Dear Secret DJ. I’m aware of the risks of burning out but I’m having some success in getting bookings right now and I just can’t bring myself to say no to gigs. It’s not that I’m greedy for money (I don’t think so, anyway) but I feel like, ‘what if this demand doesn’t last’? How many gigs are too many? Is it OK to say no, and how do I learn to say it? M, Miami
When I heard about Avicii’s death and the overwork that might have precipitated his depression, the only surprise I felt was that it had taken so long for the industry to recognise it as a bad thing. A lot of this depends on your personal capacities. I know that when I started out you literally could not get me to stop. And it is a very different story to be doing four or five gigs every weekend internationally, rather than merely your locale. Miles on the clock mean as much as years in the game. I would say that being physically and logistically able to do gigs, and the issue of over-saturation, are different. The hazards of overwork rather than overexposure are very clear. There are lesser dangers than dying tragically young. The body is a delicately balanced ecosystem: not sleeping properly and constantly messing with your circadian rhythms can lead to quite serious medical issues – quite aside from chiselling away at your motivation and creativity.
If you’re a full-time professional your bookings are likely to be handled by representatives, and if you’re unlucky or unwise in your choices you’ll, soon learn the simple lesson at the centre of everything: the industry that profits from your work rarely cares a jot about you, and you need to look out for yourself. I grew up imbibing the subliminal message that being an awful person while peaking, then dying young, was the best thing in the world. It was my life’s ambition to be a rock ’n’ roller. So it felt ‘right’ never sleeping or eating and being out of my mind. I never got to say no because they didn’t even like to hear ‘Hang on a minute’ or ‘Can this even be done in an hour?’ ‘No’ only comes at the end. ‘No’ is the point at which the industry has cast you as a problem.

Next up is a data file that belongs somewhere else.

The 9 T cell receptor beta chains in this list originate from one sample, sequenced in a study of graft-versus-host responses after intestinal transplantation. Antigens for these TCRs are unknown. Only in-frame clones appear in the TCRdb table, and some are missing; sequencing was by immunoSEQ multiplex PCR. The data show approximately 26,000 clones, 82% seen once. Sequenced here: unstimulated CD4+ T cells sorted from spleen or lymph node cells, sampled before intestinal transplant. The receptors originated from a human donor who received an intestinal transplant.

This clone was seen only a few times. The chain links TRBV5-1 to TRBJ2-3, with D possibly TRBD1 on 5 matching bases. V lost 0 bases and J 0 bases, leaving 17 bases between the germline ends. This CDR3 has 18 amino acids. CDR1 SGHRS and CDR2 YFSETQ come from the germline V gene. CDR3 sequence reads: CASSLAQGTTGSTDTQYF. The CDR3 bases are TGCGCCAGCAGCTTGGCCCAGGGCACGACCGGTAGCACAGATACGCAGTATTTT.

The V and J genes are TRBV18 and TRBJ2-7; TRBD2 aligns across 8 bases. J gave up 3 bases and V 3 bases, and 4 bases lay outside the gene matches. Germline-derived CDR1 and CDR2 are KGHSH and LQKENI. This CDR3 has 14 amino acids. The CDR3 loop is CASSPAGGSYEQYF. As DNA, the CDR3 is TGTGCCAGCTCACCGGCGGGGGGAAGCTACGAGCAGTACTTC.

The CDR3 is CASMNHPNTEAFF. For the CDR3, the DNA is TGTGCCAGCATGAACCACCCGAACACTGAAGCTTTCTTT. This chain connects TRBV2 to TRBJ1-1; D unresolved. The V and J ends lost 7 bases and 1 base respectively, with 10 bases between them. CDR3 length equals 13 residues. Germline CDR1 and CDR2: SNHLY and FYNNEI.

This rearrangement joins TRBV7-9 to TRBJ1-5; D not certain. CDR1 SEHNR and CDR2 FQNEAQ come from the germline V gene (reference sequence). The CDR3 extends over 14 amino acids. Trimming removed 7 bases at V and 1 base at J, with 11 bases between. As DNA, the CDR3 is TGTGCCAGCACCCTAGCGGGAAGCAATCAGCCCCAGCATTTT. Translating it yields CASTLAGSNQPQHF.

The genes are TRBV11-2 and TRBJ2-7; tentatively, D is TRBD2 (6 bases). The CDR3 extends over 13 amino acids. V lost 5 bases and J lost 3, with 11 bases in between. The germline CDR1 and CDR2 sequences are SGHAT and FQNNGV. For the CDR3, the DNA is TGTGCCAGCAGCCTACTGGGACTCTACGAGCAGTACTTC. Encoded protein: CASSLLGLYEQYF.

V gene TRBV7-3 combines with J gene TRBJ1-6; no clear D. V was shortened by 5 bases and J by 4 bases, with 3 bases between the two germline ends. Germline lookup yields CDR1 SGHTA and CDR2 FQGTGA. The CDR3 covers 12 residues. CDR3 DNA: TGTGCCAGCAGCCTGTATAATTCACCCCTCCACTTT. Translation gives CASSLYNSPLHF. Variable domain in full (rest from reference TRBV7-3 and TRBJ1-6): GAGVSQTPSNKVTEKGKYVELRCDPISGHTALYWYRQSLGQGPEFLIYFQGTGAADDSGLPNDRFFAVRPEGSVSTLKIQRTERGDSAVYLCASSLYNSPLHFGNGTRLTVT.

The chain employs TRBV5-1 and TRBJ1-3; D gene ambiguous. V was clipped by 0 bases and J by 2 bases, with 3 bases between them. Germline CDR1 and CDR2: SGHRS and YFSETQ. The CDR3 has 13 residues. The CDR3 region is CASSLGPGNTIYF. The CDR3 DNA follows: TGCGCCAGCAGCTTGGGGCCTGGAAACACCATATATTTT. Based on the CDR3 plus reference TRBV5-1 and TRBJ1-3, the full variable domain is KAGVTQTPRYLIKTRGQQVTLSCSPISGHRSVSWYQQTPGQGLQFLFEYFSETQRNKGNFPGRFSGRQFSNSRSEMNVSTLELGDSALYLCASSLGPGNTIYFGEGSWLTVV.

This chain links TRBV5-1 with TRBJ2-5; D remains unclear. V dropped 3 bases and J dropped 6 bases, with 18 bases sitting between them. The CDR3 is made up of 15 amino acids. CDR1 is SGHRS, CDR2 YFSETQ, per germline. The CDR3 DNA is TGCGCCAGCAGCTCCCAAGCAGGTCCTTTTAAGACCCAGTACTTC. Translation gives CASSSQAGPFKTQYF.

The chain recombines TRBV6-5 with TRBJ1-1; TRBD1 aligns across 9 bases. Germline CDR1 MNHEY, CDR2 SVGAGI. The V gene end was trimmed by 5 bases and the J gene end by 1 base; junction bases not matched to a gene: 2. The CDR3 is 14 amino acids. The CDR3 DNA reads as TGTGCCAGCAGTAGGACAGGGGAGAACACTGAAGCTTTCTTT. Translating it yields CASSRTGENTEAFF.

The music industry glorifies, exacerbates and enables: from the person who thinks 15 minutes is fine to make a connecting flight across a vast airport you’ve never been to, to the rep who takes that extra gig on your behalf in full knowledge that is too much, to the more subtle types who say things like, “I hate artists who don’t like to work; you like to work, don’t you?”. Or the worst ones, who openly manipulate and emotionally blackmail with fictional sob stories about their kids or personal issues. Red flags to look out for are people who don’t converse, but just issue proclamations. Those who are always ‘too busy’ to bond. A sure-fire check is just to ask for some time off for something. Just a day in a weekend’s trip, say… and stand back and see what happens. I always try to keep a healthy distance from people who make decisions for me from a chair, types who somehow reframe sane questions about health and safety so it seems as though you’re being ‘unprofessional’. Surround yourself with people who care about your wellbeing, rather than their percentage.
It is possible to reschedule gigs if you have some pull. As long as you aren’t cancelling there is flexibility if you are a solid three months ahead of the date. A good tip is to couch things in terms of ‘over-exposure’. Saturation in an area is a genuine concern. As a rough rule of thumb you shouldn’t play in any town or city more than once a month (as a guest; naturally not if you’re a weekly resident). Exercise some quality control, too: taking any and every gig drops the worth of what you do.
It’s easy to tell when you are on the cusp of doing too much. You don’t have time to prepare, so you’re trotting out the same set everywhere. You’re grumpy a lot and always tired. Most of all the fun goes out of it. No joy = no party. I look back now and see that I took lots and lots of gigs because I had to. Not just because I had no voice, but because I badly needed to earn to ‘maintain my lifestyle’. These were bad choices – by both me and my reps.
Sadly, only the top 1% of DJs will really get the luxury of total choice. If you have money and success you can afford cures, therapies and time off. Your reps might tell you there’s only a short window to earn while you are ‘hot’, but integrity and looking after yourself have the potential to make that window longer and build a genuinely sustainable career. Perhaps the artists of the future should look out for and after themselves. The idea that you can’t speak for yourself, do deals or make plans is archaic in the digital age. New names like Man Power do everything themselves and lead happy, healthy family lives. Older legends like Carl Cox just play a handful of killer gigs a year. Creating demand is about being special and wanted, not desperate and grasping. The first step to being special is to value yourself, your health and the music you love. Everything after that is pure rave gravy.
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